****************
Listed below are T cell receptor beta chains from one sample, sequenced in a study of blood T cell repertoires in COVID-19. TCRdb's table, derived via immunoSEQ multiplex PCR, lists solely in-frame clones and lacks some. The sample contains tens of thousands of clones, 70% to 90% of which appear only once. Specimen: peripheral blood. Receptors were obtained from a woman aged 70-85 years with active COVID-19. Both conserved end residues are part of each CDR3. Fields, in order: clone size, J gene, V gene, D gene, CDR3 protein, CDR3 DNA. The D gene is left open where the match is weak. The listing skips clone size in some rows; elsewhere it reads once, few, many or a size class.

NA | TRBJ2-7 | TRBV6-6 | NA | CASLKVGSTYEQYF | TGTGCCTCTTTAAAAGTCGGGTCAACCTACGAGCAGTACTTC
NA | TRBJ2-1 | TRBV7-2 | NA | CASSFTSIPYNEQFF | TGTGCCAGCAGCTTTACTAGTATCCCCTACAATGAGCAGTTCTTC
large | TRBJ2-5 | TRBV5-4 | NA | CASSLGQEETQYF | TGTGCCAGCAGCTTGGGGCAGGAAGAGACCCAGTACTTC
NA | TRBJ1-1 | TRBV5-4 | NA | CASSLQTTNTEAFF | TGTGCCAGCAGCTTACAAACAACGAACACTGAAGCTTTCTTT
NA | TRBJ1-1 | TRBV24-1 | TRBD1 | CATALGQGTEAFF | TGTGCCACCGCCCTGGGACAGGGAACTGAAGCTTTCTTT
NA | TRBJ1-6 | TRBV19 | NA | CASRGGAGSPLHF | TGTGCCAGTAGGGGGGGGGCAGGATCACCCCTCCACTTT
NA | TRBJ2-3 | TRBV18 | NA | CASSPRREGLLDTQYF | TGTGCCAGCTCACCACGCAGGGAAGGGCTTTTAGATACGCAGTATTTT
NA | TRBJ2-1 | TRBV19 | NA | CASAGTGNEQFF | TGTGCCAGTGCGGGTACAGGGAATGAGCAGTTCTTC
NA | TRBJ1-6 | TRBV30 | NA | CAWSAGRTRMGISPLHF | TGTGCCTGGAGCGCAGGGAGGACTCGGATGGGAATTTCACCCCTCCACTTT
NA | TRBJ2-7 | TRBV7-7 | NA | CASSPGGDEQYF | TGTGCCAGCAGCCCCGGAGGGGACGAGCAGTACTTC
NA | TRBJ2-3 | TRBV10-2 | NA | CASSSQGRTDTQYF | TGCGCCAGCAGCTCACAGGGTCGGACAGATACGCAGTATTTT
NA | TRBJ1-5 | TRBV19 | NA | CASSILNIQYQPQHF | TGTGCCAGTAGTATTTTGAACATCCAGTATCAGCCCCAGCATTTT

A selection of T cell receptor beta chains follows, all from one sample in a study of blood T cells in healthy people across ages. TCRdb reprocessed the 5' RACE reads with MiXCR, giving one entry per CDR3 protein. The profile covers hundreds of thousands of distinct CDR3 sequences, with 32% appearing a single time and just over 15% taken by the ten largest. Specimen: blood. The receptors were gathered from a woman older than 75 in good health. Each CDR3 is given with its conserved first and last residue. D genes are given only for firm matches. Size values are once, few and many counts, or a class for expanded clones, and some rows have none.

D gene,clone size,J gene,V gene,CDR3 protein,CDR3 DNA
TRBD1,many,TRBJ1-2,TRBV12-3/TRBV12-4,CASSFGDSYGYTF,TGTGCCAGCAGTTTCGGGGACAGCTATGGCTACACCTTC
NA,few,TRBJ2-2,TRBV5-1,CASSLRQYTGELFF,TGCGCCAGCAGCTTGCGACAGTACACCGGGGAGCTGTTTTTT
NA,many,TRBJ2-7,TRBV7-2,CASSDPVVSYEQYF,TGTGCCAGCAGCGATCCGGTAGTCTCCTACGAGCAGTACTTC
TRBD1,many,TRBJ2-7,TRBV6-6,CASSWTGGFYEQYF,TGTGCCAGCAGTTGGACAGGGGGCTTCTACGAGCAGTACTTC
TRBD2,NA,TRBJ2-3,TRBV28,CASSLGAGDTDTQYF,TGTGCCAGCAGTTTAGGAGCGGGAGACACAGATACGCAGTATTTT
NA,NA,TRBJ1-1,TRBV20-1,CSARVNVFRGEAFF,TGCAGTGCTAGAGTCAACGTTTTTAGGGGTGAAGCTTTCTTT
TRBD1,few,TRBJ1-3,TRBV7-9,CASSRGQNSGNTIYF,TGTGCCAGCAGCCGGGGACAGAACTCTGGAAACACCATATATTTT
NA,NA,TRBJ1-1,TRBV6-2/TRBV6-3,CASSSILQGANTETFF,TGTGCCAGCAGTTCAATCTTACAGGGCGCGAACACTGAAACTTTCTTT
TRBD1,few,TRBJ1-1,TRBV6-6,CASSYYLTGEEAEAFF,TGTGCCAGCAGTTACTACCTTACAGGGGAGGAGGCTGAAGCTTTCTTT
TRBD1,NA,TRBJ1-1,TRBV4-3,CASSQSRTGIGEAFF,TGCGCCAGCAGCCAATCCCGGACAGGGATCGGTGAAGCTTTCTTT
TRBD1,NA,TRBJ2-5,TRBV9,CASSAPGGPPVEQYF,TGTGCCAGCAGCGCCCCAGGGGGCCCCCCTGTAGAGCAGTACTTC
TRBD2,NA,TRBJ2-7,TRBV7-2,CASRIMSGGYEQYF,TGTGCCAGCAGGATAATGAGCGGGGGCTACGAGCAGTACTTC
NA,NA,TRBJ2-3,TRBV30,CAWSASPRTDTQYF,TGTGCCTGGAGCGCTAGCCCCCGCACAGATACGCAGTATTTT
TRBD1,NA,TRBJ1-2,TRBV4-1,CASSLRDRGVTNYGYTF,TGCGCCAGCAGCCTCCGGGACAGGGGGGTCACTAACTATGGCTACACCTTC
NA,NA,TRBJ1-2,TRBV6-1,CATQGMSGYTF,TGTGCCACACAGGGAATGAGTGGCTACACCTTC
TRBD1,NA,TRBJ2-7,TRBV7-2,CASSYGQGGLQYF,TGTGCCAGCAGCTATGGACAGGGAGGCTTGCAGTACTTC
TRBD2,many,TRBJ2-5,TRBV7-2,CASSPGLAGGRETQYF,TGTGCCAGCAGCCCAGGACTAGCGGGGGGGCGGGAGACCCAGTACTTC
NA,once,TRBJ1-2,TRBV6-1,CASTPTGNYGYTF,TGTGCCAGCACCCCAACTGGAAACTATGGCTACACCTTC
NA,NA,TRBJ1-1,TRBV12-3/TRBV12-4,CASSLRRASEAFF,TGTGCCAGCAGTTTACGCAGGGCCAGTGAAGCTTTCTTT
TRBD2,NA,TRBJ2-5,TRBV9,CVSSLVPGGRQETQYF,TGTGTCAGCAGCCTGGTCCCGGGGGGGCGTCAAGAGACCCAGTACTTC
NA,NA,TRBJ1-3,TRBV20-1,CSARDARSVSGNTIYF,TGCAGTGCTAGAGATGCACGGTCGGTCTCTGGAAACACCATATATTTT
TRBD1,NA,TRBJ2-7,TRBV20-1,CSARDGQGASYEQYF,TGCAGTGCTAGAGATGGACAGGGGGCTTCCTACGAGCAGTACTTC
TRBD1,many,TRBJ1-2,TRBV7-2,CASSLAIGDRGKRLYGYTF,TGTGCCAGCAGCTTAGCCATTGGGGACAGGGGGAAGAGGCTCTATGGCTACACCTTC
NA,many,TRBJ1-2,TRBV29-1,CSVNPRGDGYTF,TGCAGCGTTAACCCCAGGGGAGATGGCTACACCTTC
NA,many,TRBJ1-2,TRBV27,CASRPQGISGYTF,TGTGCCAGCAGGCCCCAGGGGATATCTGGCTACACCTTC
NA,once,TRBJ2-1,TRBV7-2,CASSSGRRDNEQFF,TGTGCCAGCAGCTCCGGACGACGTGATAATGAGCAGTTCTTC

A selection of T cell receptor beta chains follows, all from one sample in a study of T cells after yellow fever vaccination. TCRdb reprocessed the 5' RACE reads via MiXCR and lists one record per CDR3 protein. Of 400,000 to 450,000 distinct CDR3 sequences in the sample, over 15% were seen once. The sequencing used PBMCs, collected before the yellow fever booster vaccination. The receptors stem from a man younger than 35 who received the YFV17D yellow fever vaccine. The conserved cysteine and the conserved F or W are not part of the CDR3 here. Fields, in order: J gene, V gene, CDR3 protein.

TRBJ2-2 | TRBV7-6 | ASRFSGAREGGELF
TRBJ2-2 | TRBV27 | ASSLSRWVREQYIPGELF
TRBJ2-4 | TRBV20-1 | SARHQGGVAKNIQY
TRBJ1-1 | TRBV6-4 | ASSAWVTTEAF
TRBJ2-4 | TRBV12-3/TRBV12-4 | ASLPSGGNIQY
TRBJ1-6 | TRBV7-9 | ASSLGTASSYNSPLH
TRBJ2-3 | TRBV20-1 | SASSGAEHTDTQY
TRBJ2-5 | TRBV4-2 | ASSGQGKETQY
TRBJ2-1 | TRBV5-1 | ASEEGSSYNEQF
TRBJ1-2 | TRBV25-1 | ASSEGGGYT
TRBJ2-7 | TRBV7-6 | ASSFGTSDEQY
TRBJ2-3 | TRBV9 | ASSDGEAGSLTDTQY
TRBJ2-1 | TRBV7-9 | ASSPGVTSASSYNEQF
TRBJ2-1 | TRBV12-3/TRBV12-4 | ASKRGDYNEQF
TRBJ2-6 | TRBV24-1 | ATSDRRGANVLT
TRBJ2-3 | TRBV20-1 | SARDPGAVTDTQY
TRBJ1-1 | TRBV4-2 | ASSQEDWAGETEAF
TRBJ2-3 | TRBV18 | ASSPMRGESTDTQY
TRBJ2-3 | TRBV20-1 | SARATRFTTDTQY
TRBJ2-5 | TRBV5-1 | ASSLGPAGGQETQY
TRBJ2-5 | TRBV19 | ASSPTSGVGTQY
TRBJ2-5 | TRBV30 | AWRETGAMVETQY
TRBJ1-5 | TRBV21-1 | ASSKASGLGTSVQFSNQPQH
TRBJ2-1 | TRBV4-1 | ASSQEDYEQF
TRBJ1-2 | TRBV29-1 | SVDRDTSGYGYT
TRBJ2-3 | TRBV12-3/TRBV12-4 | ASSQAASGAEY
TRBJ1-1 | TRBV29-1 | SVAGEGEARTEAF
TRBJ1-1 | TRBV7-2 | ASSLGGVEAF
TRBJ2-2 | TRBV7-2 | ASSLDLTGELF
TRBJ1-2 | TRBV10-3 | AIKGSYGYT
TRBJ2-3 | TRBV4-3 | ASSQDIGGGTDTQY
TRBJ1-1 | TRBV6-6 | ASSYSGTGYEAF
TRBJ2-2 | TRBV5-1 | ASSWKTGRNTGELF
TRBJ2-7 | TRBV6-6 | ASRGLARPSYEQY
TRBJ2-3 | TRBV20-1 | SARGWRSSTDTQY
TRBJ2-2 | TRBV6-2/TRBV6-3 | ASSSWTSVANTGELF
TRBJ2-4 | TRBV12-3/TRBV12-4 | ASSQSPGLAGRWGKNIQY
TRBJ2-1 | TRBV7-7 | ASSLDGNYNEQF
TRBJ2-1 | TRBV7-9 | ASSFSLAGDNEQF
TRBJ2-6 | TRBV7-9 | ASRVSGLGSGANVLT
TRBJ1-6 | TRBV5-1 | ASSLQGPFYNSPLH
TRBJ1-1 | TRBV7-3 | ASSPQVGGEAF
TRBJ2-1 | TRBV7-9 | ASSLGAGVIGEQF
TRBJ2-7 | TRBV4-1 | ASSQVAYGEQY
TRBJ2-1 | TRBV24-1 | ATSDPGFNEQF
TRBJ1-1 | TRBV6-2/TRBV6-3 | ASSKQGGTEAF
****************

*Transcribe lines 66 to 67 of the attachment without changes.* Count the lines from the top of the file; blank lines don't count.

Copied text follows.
TRBJ2-1 | TRBV4-1 | ASSQEDYEQF
TRBJ1-2 | TRBV29-1 | SVDRDTSGYGYT